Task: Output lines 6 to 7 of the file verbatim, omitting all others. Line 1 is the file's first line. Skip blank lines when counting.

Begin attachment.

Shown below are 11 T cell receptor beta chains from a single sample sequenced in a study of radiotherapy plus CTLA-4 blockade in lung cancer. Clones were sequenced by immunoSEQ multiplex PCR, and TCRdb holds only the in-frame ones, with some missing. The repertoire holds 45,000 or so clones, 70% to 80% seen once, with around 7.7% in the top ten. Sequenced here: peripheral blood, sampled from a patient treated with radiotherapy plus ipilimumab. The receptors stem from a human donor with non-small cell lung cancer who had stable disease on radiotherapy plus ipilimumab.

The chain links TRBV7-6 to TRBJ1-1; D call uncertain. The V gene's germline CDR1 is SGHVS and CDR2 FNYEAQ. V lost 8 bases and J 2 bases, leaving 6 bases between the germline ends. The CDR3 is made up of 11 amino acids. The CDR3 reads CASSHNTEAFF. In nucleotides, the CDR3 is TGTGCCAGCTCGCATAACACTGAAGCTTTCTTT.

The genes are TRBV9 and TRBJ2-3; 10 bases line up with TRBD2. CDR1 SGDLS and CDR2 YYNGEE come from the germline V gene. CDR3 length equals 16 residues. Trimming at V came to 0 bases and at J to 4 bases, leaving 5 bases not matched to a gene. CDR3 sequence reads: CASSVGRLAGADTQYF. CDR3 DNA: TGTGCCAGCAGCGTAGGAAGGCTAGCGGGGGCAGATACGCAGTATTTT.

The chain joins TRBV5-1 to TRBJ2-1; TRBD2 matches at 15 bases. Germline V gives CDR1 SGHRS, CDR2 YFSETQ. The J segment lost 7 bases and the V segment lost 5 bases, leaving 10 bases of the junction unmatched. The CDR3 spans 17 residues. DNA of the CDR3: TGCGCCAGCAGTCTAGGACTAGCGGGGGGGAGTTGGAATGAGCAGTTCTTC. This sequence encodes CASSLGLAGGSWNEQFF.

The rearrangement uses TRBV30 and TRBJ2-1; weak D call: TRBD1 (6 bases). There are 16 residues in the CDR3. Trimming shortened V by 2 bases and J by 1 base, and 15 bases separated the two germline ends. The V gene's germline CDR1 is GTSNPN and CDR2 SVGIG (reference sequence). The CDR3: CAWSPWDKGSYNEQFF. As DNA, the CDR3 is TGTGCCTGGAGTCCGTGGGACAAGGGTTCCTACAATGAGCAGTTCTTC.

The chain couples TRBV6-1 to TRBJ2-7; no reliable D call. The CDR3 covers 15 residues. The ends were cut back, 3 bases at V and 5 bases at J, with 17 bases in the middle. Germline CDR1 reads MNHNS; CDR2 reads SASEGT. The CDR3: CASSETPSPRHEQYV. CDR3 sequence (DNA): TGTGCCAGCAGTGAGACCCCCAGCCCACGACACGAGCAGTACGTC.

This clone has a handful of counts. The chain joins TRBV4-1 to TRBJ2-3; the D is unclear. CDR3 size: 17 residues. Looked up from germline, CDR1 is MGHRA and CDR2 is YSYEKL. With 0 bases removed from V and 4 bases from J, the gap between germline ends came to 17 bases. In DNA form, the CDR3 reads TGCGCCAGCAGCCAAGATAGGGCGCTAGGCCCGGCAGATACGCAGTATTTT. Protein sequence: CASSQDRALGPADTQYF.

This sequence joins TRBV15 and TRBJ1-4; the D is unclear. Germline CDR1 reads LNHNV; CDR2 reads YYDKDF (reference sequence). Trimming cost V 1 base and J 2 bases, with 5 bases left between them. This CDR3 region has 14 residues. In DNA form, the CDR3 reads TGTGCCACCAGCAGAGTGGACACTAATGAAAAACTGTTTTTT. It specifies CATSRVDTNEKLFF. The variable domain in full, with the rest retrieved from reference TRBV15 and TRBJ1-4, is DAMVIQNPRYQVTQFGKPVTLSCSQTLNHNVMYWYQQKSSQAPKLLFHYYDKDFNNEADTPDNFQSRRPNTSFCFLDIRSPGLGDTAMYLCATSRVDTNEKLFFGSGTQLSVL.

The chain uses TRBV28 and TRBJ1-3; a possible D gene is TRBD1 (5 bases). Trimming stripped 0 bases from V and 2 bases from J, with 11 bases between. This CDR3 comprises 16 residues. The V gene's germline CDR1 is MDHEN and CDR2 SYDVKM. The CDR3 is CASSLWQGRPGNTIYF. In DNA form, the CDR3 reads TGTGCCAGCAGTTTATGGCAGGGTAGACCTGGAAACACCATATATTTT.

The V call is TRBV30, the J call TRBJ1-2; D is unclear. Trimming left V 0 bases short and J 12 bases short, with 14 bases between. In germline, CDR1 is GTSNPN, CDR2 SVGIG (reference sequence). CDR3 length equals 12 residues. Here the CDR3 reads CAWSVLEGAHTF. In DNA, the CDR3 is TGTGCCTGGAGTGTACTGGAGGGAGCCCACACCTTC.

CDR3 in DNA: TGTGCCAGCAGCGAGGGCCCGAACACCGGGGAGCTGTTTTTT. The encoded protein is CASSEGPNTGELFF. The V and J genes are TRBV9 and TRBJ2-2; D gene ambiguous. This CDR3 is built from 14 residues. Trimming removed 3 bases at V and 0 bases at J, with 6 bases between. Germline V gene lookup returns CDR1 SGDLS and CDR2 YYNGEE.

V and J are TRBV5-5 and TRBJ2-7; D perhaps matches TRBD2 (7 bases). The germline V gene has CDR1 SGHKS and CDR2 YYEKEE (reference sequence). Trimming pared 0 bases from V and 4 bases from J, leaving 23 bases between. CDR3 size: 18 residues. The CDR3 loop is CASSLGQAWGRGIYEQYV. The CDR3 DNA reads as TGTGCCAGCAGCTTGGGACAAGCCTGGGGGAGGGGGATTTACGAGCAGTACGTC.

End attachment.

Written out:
The chain couples TRBV6-1 to TRBJ2-7; no reliable D call. The CDR3 covers 15 residues. The ends were cut back, 3 bases at V and 5 bases at J, with 17 bases in the middle. Germline CDR1 reads MNHNS; CDR2 reads SASEGT. The CDR3: CASSETPSPRHEQYV. CDR3 sequence (DNA): TGTGCCAGCAGTGAGACCCCCAGCCCACGACACGAGCAGTACGTC.

This clone has a handful of counts. The chain joins TRBV4-1 to TRBJ2-3; the D is unclear. CDR3 size: 17 residues. Looked up from germline, CDR1 is MGHRA and CDR2 is YSYEKL. With 0 bases removed from V and 4 bases from J, the gap between germline ends came to 17 bases. In DNA form, the CDR3 reads TGCGCCAGCAGCCAAGATAGGGCGCTAGGCCCGGCAGATACGCAGTATTTT. Protein sequence: CASSQDRALGPADTQYF.